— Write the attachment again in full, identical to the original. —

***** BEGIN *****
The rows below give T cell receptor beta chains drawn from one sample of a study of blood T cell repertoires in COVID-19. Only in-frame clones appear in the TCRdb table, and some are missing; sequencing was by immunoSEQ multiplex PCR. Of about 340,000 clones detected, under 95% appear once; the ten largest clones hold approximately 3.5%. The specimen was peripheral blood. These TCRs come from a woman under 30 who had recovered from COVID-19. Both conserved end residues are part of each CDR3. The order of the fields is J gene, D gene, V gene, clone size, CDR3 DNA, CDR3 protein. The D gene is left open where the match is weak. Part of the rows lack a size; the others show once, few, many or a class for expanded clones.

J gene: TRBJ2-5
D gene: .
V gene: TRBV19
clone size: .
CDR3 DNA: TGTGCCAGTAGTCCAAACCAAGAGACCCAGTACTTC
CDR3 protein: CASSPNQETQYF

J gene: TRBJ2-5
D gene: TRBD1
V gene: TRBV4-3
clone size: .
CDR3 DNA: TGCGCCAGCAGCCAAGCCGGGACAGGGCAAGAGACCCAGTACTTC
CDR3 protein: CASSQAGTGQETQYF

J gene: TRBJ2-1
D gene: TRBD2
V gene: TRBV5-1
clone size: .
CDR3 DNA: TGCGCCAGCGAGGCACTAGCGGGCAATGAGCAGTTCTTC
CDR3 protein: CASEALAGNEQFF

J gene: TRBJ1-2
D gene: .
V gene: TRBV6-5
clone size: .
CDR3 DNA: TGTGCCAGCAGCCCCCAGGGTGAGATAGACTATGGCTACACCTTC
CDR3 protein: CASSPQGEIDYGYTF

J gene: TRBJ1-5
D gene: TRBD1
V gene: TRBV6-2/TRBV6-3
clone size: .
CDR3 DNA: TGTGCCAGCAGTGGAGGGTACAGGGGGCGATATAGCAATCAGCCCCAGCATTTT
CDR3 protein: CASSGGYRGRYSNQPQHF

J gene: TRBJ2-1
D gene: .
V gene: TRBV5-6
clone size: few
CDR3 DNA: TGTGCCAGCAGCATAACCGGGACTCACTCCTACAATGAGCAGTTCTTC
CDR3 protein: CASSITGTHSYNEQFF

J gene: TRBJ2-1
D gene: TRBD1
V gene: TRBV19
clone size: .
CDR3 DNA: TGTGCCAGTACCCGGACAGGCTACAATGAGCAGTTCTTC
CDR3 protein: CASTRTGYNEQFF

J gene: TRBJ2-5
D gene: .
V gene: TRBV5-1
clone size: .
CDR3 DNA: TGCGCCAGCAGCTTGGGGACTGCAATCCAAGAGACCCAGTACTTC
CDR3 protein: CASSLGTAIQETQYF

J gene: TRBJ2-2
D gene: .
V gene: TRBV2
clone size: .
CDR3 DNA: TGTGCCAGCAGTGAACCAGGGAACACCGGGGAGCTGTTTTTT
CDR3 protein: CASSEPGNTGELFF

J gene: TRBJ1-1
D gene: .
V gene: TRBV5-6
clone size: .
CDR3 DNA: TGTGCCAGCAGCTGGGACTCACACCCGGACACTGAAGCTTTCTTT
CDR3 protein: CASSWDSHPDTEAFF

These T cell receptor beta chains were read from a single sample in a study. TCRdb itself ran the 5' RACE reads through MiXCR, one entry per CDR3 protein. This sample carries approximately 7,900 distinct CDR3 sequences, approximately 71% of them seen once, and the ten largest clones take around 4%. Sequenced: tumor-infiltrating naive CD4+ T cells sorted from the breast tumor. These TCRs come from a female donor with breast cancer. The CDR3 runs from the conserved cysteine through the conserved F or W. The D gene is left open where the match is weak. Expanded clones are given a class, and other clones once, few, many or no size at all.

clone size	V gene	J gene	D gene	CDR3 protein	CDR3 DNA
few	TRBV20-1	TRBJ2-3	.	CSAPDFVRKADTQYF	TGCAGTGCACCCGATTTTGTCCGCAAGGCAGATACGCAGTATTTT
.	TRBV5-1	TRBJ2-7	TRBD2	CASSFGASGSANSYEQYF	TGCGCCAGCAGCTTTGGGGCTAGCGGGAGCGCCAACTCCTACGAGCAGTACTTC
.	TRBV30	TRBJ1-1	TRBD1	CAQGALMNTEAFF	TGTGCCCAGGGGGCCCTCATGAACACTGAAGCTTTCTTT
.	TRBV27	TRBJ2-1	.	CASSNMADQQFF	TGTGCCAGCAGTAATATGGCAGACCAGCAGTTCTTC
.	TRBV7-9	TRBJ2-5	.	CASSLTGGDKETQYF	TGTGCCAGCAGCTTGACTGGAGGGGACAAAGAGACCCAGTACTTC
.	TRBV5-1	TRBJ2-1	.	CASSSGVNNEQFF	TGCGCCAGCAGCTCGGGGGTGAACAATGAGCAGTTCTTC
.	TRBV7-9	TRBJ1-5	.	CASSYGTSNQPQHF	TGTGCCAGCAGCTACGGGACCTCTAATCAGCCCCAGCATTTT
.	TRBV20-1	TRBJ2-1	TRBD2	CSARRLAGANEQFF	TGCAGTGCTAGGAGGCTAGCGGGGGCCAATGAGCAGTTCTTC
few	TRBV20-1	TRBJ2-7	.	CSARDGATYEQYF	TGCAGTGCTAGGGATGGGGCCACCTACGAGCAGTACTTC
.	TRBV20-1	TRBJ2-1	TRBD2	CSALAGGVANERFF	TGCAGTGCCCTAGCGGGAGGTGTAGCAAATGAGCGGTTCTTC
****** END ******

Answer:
The rows below give T cell receptor beta chains drawn from one sample of a study of blood T cell repertoires in COVID-19. Only in-frame clones appear in the TCRdb table, and some are missing; sequencing was by immunoSEQ multiplex PCR. Of about 340,000 clones detected, under 95% appear once; the ten largest clones hold approximately 3.5%. The specimen was peripheral blood. These TCRs come from a woman under 30 who had recovered from COVID-19. Both conserved end residues are part of each CDR3. The order of the fields is J gene, D gene, V gene, clone size, CDR3 DNA, CDR3 protein. The D gene is left open where the match is weak. Part of the rows lack a size; the others show once, few, many or a class for expanded clones.

J gene: TRBJ2-5
D gene: .
V gene: TRBV19
clone size: .
CDR3 DNA: TGTGCCAGTAGTCCAAACCAAGAGACCCAGTACTTC
CDR3 protein: CASSPNQETQYF

J gene: TRBJ2-5
D gene: TRBD1
V gene: TRBV4-3
clone size: .
CDR3 DNA: TGCGCCAGCAGCCAAGCCGGGACAGGGCAAGAGACCCAGTACTTC
CDR3 protein: CASSQAGTGQETQYF

J gene: TRBJ2-1
D gene: TRBD2
V gene: TRBV5-1
clone size: .
CDR3 DNA: TGCGCCAGCGAGGCACTAGCGGGCAATGAGCAGTTCTTC
CDR3 protein: CASEALAGNEQFF

J gene: TRBJ1-2
D gene: .
V gene: TRBV6-5
clone size: .
CDR3 DNA: TGTGCCAGCAGCCCCCAGGGTGAGATAGACTATGGCTACACCTTC
CDR3 protein: CASSPQGEIDYGYTF

J gene: TRBJ1-5
D gene: TRBD1
V gene: TRBV6-2/TRBV6-3
clone size: .
CDR3 DNA: TGTGCCAGCAGTGGAGGGTACAGGGGGCGATATAGCAATCAGCCCCAGCATTTT
CDR3 protein: CASSGGYRGRYSNQPQHF

J gene: TRBJ2-1
D gene: .
V gene: TRBV5-6
clone size: few
CDR3 DNA: TGTGCCAGCAGCATAACCGGGACTCACTCCTACAATGAGCAGTTCTTC
CDR3 protein: CASSITGTHSYNEQFF

J gene: TRBJ2-1
D gene: TRBD1
V gene: TRBV19
clone size: .
CDR3 DNA: TGTGCCAGTACCCGGACAGGCTACAATGAGCAGTTCTTC
CDR3 protein: CASTRTGYNEQFF

J gene: TRBJ2-5
D gene: .
V gene: TRBV5-1
clone size: .
CDR3 DNA: TGCGCCAGCAGCTTGGGGACTGCAATCCAAGAGACCCAGTACTTC
CDR3 protein: CASSLGTAIQETQYF

J gene: TRBJ2-2
D gene: .
V gene: TRBV2
clone size: .
CDR3 DNA: TGTGCCAGCAGTGAACCAGGGAACACCGGGGAGCTGTTTTTT
CDR3 protein: CASSEPGNTGELFF

J gene: TRBJ1-1
D gene: .
V gene: TRBV5-6
clone size: .
CDR3 DNA: TGTGCCAGCAGCTGGGACTCACACCCGGACACTGAAGCTTTCTTT
CDR3 protein: CASSWDSHPDTEAFF

These T cell receptor beta chains were read from a single sample in a study. TCRdb itself ran the 5' RACE reads through MiXCR, one entry per CDR3 protein. This sample carries approximately 7,900 distinct CDR3 sequences, approximately 71% of them seen once, and the ten largest clones take around 4%. Sequenced: tumor-infiltrating naive CD4+ T cells sorted from the breast tumor. These TCRs come from a female donor with breast cancer. The CDR3 runs from the conserved cysteine through the conserved F or W. The D gene is left open where the match is weak. Expanded clones are given a class, and other clones once, few, many or no size at all.

clone size	V gene	J gene	D gene	CDR3 protein	CDR3 DNA
few	TRBV20-1	TRBJ2-3	.	CSAPDFVRKADTQYF	TGCAGTGCACCCGATTTTGTCCGCAAGGCAGATACGCAGTATTTT
.	TRBV5-1	TRBJ2-7	TRBD2	CASSFGASGSANSYEQYF	TGCGCCAGCAGCTTTGGGGCTAGCGGGAGCGCCAACTCCTACGAGCAGTACTTC
.	TRBV30	TRBJ1-1	TRBD1	CAQGALMNTEAFF	TGTGCCCAGGGGGCCCTCATGAACACTGAAGCTTTCTTT
.	TRBV27	TRBJ2-1	.	CASSNMADQQFF	TGTGCCAGCAGTAATATGGCAGACCAGCAGTTCTTC
.	TRBV7-9	TRBJ2-5	.	CASSLTGGDKETQYF	TGTGCCAGCAGCTTGACTGGAGGGGACAAAGAGACCCAGTACTTC
.	TRBV5-1	TRBJ2-1	.	CASSSGVNNEQFF	TGCGCCAGCAGCTCGGGGGTGAACAATGAGCAGTTCTTC
.	TRBV7-9	TRBJ1-5	.	CASSYGTSNQPQHF	TGTGCCAGCAGCTACGGGACCTCTAATCAGCCCCAGCATTTT
.	TRBV20-1	TRBJ2-1	TRBD2	CSARRLAGANEQFF	TGCAGTGCTAGGAGGCTAGCGGGGGCCAATGAGCAGTTCTTC
few	TRBV20-1	TRBJ2-7	.	CSARDGATYEQYF	TGCAGTGCTAGGGATGGGGCCACCTACGAGCAGTACTTC
.	TRBV20-1	TRBJ2-1	TRBD2	CSALAGGVANERFF	TGCAGTGCCCTAGCGGGAGGTGTAGCAAATGAGCGGTTCTTC